Predicting humanitarian crisis 2022
As 2021 drew to a close, a sombre DeJa’Vu is rocking the global community. Once again, the level of individuals in need of humanitarian assistance is reaching new heights (17% increase from 2021), and the amount of fundingneeded to rectify the humanitarian calamities persisting today has risen drastically by 17%. This information comes after the United Nations Office for the Coordination of Humanitarian Affairs (OCHA) released its Global Humanitarian Overview (GHO) report. It details and warns that a colossal 274 million people can be expected to seek humanitarian relief this coming year and 41 billion dollars will be needed to effectively cater to these people. Not only are these figures hard to digest, but they come after a year of hard-hitting humanitarian fiascos, particularly in places such as Myanmar, Yemen, Mozambique, Afghanistan, Ethiopia, Sudan, and Syria. Issues such as foodinsecurity, forced displacement, conflict, climate change, Covid-19, and economic decline have fused together and rippled through every crevice of these countries with no signs of abating.
With that being said, here is an overview of the top three gravest humanitarian crises we can expect to seein 2022.
Previously labelled by the UN as the “world’s worst humanitarian disaster”, Yemen should remain high on people’s radars in 2022. In 2014, systemic and political collapse fuelled a gruesome protracted conflict, which has sincebeen ensued by the forced displacement of 4 million civilians. As well as this, it has made 16 million people food insecure; most of whom are women and children. The severity of the food situation, coupled with continuing economic decline, means that the potential for serious famine in 2022 cannot be
overlooked. Efforts have been made previously to keep famine at bay, however, lack of sustained funding is gradually eroding any previous successses made. To make matters worse, climate change and the Covid-19 pandemic are exacerbating the fragility of the situation. Environmental disasters such as floods continue to displace families, destroy infrastructure, and enable the spread of diseases like cholera and dengue. The Covid-19 pandemic has put added pressure on the country’s already weak public sector; as health care systems are stretched to their limits. The UN has projected that 20.7 million people (approximately 60% of the population) will require humanitarianassistance in 2022.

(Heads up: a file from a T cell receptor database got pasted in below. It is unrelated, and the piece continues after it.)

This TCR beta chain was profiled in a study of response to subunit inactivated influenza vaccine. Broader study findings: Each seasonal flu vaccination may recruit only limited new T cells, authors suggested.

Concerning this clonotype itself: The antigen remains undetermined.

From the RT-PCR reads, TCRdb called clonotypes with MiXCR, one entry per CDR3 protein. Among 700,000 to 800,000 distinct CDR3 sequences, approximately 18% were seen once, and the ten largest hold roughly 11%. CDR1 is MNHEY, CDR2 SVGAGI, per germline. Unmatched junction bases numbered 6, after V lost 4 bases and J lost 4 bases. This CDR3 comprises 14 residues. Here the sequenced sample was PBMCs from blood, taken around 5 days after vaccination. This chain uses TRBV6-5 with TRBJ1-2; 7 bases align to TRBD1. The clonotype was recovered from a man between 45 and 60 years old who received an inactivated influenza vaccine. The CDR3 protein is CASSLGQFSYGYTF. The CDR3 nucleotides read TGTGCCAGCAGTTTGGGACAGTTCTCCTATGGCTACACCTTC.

A further cause for concern is the way in which women and children have been disproportionately affected throughout the conflict. Figures suggest that 11 million children are in need, with 2 million of those internally displaced and 400,000 on brink of starvation. Incessant conflict and economic decline continue to impede access to health and education services among these children.
Given the unlikelihood of conflict de-escalation and resolution, it is expected that conditions in Yemen willdeteriorate in the coming months and the most visible cause for concern will by no doubt be the potential for famineand severe acute malnutrition.
Perhaps one of the biggest shocks of 2021 was the Taliban’s takeover of Kabul in August, following the withdrawalof United State troops. Shaken by fear, international donors subsequently proceeded to freeze billions worth of financial aid and assets, which the Afghan economy was heavily reliant upon. As a result of this, the economic state of the country has drastically decayed and it is generating a humanitarian disaster in a country that has already been crippled by poverty, wars, drought, and environmental disasters. Concerns amongst civilians are also veryvisible as thousands continue to flee in a bid to keep hold of their basic human rights and personal freedoms; all of which are threatened under Taliban rule. According to the UNHCR, there are now 3.5 million internally displaced Afghans, of which 700,000 were from 2021 alone.